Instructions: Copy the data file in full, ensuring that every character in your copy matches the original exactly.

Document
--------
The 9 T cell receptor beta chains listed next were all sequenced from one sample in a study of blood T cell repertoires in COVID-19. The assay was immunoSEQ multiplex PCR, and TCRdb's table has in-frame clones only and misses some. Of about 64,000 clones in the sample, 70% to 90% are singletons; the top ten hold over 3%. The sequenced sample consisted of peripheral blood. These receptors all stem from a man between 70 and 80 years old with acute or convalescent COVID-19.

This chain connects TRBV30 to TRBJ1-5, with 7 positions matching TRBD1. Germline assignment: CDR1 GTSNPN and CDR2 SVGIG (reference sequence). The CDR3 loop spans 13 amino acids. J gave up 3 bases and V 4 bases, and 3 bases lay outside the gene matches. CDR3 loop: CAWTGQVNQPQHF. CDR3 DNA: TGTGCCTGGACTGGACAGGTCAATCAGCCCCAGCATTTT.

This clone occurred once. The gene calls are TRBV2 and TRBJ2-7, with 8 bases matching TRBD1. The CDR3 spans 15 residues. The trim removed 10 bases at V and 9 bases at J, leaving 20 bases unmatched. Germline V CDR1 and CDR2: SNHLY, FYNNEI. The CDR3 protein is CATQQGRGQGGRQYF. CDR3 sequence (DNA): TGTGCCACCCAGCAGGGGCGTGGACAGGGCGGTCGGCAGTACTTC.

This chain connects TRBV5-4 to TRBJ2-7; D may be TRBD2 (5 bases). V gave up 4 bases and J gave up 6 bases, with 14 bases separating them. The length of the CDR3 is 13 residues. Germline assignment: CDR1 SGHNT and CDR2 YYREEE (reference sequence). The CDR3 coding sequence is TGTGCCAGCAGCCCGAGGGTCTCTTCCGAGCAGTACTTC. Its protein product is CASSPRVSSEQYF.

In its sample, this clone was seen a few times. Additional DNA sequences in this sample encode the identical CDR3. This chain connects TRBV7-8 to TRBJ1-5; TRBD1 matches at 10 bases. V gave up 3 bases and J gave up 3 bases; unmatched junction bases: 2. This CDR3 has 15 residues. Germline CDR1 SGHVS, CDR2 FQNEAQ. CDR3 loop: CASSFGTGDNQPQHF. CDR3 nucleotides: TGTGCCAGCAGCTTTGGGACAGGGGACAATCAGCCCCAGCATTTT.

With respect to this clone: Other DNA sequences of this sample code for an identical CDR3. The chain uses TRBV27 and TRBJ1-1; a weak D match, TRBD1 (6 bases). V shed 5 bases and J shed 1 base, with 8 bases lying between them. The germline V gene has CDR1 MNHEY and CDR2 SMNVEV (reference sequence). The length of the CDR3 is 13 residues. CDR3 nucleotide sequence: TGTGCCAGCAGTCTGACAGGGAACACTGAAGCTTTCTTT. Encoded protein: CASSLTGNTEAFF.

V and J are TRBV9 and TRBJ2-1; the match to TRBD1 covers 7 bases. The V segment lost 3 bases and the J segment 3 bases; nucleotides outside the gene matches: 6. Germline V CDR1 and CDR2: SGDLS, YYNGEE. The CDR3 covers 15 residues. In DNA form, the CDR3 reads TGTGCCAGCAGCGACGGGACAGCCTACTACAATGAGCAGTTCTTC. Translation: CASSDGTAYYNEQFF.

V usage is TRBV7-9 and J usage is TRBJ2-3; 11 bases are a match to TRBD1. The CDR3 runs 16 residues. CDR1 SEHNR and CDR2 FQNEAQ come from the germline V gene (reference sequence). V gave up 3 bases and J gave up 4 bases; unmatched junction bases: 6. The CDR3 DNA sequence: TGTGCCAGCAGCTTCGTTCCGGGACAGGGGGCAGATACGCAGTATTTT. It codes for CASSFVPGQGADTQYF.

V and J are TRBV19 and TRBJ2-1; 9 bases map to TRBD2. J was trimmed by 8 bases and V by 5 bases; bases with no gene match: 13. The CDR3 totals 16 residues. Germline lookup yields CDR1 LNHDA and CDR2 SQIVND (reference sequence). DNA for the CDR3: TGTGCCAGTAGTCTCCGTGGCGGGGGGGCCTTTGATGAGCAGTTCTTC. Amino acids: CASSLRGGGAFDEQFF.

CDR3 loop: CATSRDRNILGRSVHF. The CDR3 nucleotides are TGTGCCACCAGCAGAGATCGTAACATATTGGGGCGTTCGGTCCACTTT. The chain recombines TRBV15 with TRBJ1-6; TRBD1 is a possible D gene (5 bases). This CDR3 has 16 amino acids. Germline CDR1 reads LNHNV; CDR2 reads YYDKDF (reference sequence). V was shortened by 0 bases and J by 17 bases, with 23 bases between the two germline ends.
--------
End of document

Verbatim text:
The 9 T cell receptor beta chains listed next were all sequenced from one sample in a study of blood T cell repertoires in COVID-19. The assay was immunoSEQ multiplex PCR, and TCRdb's table has in-frame clones only and misses some. Of about 64,000 clones in the sample, 70% to 90% are singletons; the top ten hold over 3%. The sequenced sample consisted of peripheral blood. These receptors all stem from a man between 70 and 80 years old with acute or convalescent COVID-19.

This chain connects TRBV30 to TRBJ1-5, with 7 positions matching TRBD1. Germline assignment: CDR1 GTSNPN and CDR2 SVGIG (reference sequence). The CDR3 loop spans 13 amino acids. J gave up 3 bases and V 4 bases, and 3 bases lay outside the gene matches. CDR3 loop: CAWTGQVNQPQHF. CDR3 DNA: TGTGCCTGGACTGGACAGGTCAATCAGCCCCAGCATTTT.

This clone occurred once. The gene calls are TRBV2 and TRBJ2-7, with 8 bases matching TRBD1. The CDR3 spans 15 residues. The trim removed 10 bases at V and 9 bases at J, leaving 20 bases unmatched. Germline V CDR1 and CDR2: SNHLY, FYNNEI. The CDR3 protein is CATQQGRGQGGRQYF. CDR3 sequence (DNA): TGTGCCACCCAGCAGGGGCGTGGACAGGGCGGTCGGCAGTACTTC.

This chain connects TRBV5-4 to TRBJ2-7; D may be TRBD2 (5 bases). V gave up 4 bases and J gave up 6 bases, with 14 bases separating them. The length of the CDR3 is 13 residues. Germline assignment: CDR1 SGHNT and CDR2 YYREEE (reference sequence). The CDR3 coding sequence is TGTGCCAGCAGCCCGAGGGTCTCTTCCGAGCAGTACTTC. Its protein product is CASSPRVSSEQYF.

In its sample, this clone was seen a few times. Additional DNA sequences in this sample encode the identical CDR3. This chain connects TRBV7-8 to TRBJ1-5; TRBD1 matches at 10 bases. V gave up 3 bases and J gave up 3 bases; unmatched junction bases: 2. This CDR3 has 15 residues. Germline CDR1 SGHVS, CDR2 FQNEAQ. CDR3 loop: CASSFGTGDNQPQHF. CDR3 nucleotides: TGTGCCAGCAGCTTTGGGACAGGGGACAATCAGCCCCAGCATTTT.

With respect to this clone: Other DNA sequences of this sample code for an identical CDR3. The chain uses TRBV27 and TRBJ1-1; a weak D match, TRBD1 (6 bases). V shed 5 bases and J shed 1 base, with 8 bases lying between them. The germline V gene has CDR1 MNHEY and CDR2 SMNVEV (reference sequence). The length of the CDR3 is 13 residues. CDR3 nucleotide sequence: TGTGCCAGCAGTCTGACAGGGAACACTGAAGCTTTCTTT. Encoded protein: CASSLTGNTEAFF.

V and J are TRBV9 and TRBJ2-1; the match to TRBD1 covers 7 bases. The V segment lost 3 bases and the J segment 3 bases; nucleotides outside the gene matches: 6. Germline V CDR1 and CDR2: SGDLS, YYNGEE. The CDR3 covers 15 residues. In DNA form, the CDR3 reads TGTGCCAGCAGCGACGGGACAGCCTACTACAATGAGCAGTTCTTC. Translation: CASSDGTAYYNEQFF.

V usage is TRBV7-9 and J usage is TRBJ2-3; 11 bases are a match to TRBD1. The CDR3 runs 16 residues. CDR1 SEHNR and CDR2 FQNEAQ come from the germline V gene (reference sequence). V gave up 3 bases and J gave up 4 bases; unmatched junction bases: 6. The CDR3 DNA sequence: TGTGCCAGCAGCTTCGTTCCGGGACAGGGGGCAGATACGCAGTATTTT. It codes for CASSFVPGQGADTQYF.

V and J are TRBV19 and TRBJ2-1; 9 bases map to TRBD2. J was trimmed by 8 bases and V by 5 bases; bases with no gene match: 13. The CDR3 totals 16 residues. Germline lookup yields CDR1 LNHDA and CDR2 SQIVND (reference sequence). DNA for the CDR3: TGTGCCAGTAGTCTCCGTGGCGGGGGGGCCTTTGATGAGCAGTTCTTC. Amino acids: CASSLRGGGAFDEQFF.

CDR3 loop: CATSRDRNILGRSVHF. The CDR3 nucleotides are TGTGCCACCAGCAGAGATCGTAACATATTGGGGCGTTCGGTCCACTTT. The chain recombines TRBV15 with TRBJ1-6; TRBD1 is a possible D gene (5 bases). This CDR3 has 16 amino acids. Germline CDR1 reads LNHNV; CDR2 reads YYDKDF (reference sequence). V was shortened by 0 bases and J by 17 bases, with 23 bases between the two germline ends.